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  Pierre Bourdieu


sociologue énervant



Décès de Pierre Bourdieu :(



Pierre Bourdieu

  Sartre's successor retires from battle.

Douglas Johnson, The Sydney Morning Herald (Sydney-AUS), February 1st, 2002.



Pierre Bourdieu, French intellectual, 1930-2002.

ierre Bourdieu, who has died at 71, was, for many, the leading intellectual of present-day France. The author of more than 25 influential books, including a crucial study of Algeria, Sociologie de L'Algérie (The Algerians), Bourdieu launched a new European review, Liber, in 1989 to coincide with the fall of the Berlin Wall and the beginning of a new era. Most importantly, he considered that those lucky enough to have spent their lives, as he had, in studying the social world, could not be neutral or indifferent to struggle.

When French railway workers went on strike in 1995, he supported their protests against the Juppe government's reform of the social security system which, he claimed, sought only to give the government authority in the world financial markets. He was critical of Juppe's successor, Lionel Jospin, and his coalition of false socialism, attacking "le neo-liberal troika" of Blair-Jospin-Schroder. He also defended those immigrants, les sans papiers, who were present in France but who could not legally justify their presence. He attacked globalisation.

It became common practice for officials of the French socialist party to talk of la gauche bourdieusienne, their enemies on the Left. The communists attacked this Left, which was anti-political rather than non-political.

Bourdieu was born in the south of France and educated in Pau, then the lycee Louis-le-Grand and Ecole Normale Superieure in Paris. He studied philosophy with Louis Althusser and became a teacher.

In 1958 he took up a post as lecturer in Algiers. To go there at a time when the future of Algeria and France's involvement there were dangerously uncertain was courageous. Algeria was, without doubt, the outstanding problem faced by France at the time.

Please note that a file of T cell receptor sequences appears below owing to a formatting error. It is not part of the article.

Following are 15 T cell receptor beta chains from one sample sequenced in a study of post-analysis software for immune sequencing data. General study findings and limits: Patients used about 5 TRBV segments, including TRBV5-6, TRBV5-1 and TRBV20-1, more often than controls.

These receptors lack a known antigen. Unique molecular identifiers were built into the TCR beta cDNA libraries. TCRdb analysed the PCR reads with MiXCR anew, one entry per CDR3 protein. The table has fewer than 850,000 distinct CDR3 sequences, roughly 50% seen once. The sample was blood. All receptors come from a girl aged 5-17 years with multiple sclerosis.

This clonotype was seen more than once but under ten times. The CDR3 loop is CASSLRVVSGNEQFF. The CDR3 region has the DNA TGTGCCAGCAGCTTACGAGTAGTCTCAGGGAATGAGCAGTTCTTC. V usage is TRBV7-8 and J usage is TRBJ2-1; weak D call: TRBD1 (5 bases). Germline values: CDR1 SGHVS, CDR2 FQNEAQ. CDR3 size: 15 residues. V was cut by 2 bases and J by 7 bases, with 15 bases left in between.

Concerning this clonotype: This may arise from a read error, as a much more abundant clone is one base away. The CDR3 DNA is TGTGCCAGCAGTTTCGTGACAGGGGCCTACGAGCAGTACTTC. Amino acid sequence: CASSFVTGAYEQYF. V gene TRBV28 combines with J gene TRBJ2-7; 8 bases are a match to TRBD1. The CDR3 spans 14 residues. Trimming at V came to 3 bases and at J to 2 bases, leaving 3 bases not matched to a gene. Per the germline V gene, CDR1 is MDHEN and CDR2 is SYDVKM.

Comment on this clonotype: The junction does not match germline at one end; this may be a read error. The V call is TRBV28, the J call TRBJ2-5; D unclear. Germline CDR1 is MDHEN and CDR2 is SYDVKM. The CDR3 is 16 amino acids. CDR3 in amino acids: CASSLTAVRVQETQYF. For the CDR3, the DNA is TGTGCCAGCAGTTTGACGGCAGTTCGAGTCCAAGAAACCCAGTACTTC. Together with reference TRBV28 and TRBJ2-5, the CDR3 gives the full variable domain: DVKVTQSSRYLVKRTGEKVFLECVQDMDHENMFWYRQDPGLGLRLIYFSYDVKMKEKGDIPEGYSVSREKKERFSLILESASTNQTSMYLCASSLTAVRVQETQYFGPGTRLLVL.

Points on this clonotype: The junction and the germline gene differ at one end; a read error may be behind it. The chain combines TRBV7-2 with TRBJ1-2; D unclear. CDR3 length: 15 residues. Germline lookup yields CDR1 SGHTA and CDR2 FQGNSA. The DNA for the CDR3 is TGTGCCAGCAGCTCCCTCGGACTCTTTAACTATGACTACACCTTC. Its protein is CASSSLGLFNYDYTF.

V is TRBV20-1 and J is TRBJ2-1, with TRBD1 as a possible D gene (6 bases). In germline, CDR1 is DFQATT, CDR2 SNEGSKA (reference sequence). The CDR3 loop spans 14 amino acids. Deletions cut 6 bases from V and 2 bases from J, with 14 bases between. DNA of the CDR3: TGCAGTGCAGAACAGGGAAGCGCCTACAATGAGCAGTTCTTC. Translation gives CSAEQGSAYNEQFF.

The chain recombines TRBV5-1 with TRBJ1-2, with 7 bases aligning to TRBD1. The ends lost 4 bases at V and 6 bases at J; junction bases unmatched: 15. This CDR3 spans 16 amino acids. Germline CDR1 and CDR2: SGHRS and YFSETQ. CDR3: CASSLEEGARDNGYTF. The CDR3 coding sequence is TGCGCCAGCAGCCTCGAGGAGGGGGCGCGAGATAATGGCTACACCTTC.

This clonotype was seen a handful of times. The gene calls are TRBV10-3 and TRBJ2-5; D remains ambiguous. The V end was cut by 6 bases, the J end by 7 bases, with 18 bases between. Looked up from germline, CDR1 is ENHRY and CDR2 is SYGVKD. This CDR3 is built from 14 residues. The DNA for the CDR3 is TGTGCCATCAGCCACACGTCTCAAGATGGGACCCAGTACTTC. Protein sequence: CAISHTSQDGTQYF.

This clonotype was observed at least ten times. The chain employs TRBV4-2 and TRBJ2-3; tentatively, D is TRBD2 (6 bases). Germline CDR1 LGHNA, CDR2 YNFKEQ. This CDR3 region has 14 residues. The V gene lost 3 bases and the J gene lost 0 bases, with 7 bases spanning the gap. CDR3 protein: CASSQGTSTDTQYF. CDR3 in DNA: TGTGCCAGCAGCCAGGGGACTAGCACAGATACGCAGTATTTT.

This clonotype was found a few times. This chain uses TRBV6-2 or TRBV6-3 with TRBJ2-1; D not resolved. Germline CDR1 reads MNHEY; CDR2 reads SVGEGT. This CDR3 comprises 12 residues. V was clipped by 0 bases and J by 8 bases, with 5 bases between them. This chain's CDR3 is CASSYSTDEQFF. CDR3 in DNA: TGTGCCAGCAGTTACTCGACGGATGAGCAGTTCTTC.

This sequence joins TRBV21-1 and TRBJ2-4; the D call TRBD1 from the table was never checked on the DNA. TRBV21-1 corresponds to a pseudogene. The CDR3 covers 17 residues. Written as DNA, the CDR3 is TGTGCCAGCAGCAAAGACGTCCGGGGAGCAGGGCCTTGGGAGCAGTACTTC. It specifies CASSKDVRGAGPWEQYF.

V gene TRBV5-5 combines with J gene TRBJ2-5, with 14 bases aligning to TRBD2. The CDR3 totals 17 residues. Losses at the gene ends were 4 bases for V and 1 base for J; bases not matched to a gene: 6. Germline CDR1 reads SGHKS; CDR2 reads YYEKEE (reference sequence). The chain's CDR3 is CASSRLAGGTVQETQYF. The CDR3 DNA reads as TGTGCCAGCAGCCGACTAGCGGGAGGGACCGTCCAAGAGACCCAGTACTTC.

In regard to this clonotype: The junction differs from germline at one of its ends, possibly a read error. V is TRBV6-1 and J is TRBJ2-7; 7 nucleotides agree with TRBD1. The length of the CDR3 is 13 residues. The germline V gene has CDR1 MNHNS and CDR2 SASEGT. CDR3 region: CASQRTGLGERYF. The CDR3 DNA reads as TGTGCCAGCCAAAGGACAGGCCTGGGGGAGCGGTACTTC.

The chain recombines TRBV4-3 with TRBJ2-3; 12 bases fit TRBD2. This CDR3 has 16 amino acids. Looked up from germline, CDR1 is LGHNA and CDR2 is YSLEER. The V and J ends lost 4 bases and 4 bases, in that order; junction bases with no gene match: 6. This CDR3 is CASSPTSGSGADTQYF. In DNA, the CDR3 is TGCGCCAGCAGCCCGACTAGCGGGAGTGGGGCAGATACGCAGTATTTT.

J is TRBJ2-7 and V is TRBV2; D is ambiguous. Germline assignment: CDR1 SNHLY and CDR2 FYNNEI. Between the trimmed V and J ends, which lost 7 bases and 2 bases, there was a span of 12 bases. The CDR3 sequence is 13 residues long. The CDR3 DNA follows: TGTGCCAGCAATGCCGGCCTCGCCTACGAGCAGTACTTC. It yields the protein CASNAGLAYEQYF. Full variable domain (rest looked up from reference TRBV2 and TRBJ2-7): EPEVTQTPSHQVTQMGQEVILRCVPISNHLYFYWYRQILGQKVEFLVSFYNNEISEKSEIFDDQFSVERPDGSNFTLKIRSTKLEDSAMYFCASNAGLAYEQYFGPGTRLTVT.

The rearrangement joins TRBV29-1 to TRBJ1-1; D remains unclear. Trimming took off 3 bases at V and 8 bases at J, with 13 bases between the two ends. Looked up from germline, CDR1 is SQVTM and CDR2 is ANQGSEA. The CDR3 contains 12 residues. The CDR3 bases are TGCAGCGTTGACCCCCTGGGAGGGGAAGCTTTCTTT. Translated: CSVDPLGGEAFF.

For Bourdieu, the clash between the Algerians and French colonialism could only be understood by constructing the original economic and social forms of the indigenous civilisations, and he chose the Berbers. The Algerians immediately established his importance in France. 

He returned to Paris and taught at the University of Paris in the early '60s, then he took up a post at the Ecoles des Hautes Etudes en Sciences Sociales, where he created the Centre for the Sociology of Education and Culture. In 1981 he was appointed to the chair of sociology at the College de France. From 1975 he directed the publication Actes de la Recherche en Sciences Sociales, in which many of his articles appeared. 

His sociological work covered a range of subjects, starting with an examination of the peasantry in the Bearn, where he had been brought up and studied farming. In it he warned all sociologists: "Observation of reality puts us on our guard against the temptation to construct over-simple models."

Bourdieu was preoccupied with detail but also concerned to produce a wide and more general system of ideas. Although he is always seen as a supporter of the student revolutionaries of 1968, he was, in fact, highly critical of their ideas. 

In 1999 he spoke to 70 leading patrons of the audio-visual arts in Paris. "Masters of the world, do you know what you are doing?" was his question. His answer was that, since they obeyed the law of maximum profits in the shortest possible time, they were killing culture.

He is survived by his wife, Marie-Claire, and his three sons.

Stuart Jeffries writes (The Guardian):

Last year a documentary film about Bourdieu - Sociology is a Combat Sport - became an unexpected hit in Paris. Its very title stressed how politically engaged Bourdieu was, taking on the mantle of Emile Zola and Jean-Paul Sartre in French public life, and slugging it out with politicians. 

His Distinction: A Social Critique of the Judgement of Taste was named as one of the 20th century's 10 most important works of sociology by the International Sociological Association. His On Television attacked presenters for delivering what he called "cultural fast food". He accused many fellow intellectuals of abusing their privileged status in France by commenting on issues about which they knew little, and his 1999 book Acts of Resistance: Against the Tyranny of the Market, stressed the duty of the intellectual in fighting against creeping globalisation. His death deprives France of one of its great postwar intellectuals, a thinker in the same rank as Foucault, Barthes and Lacan. [more]

Pierre Bourdieu


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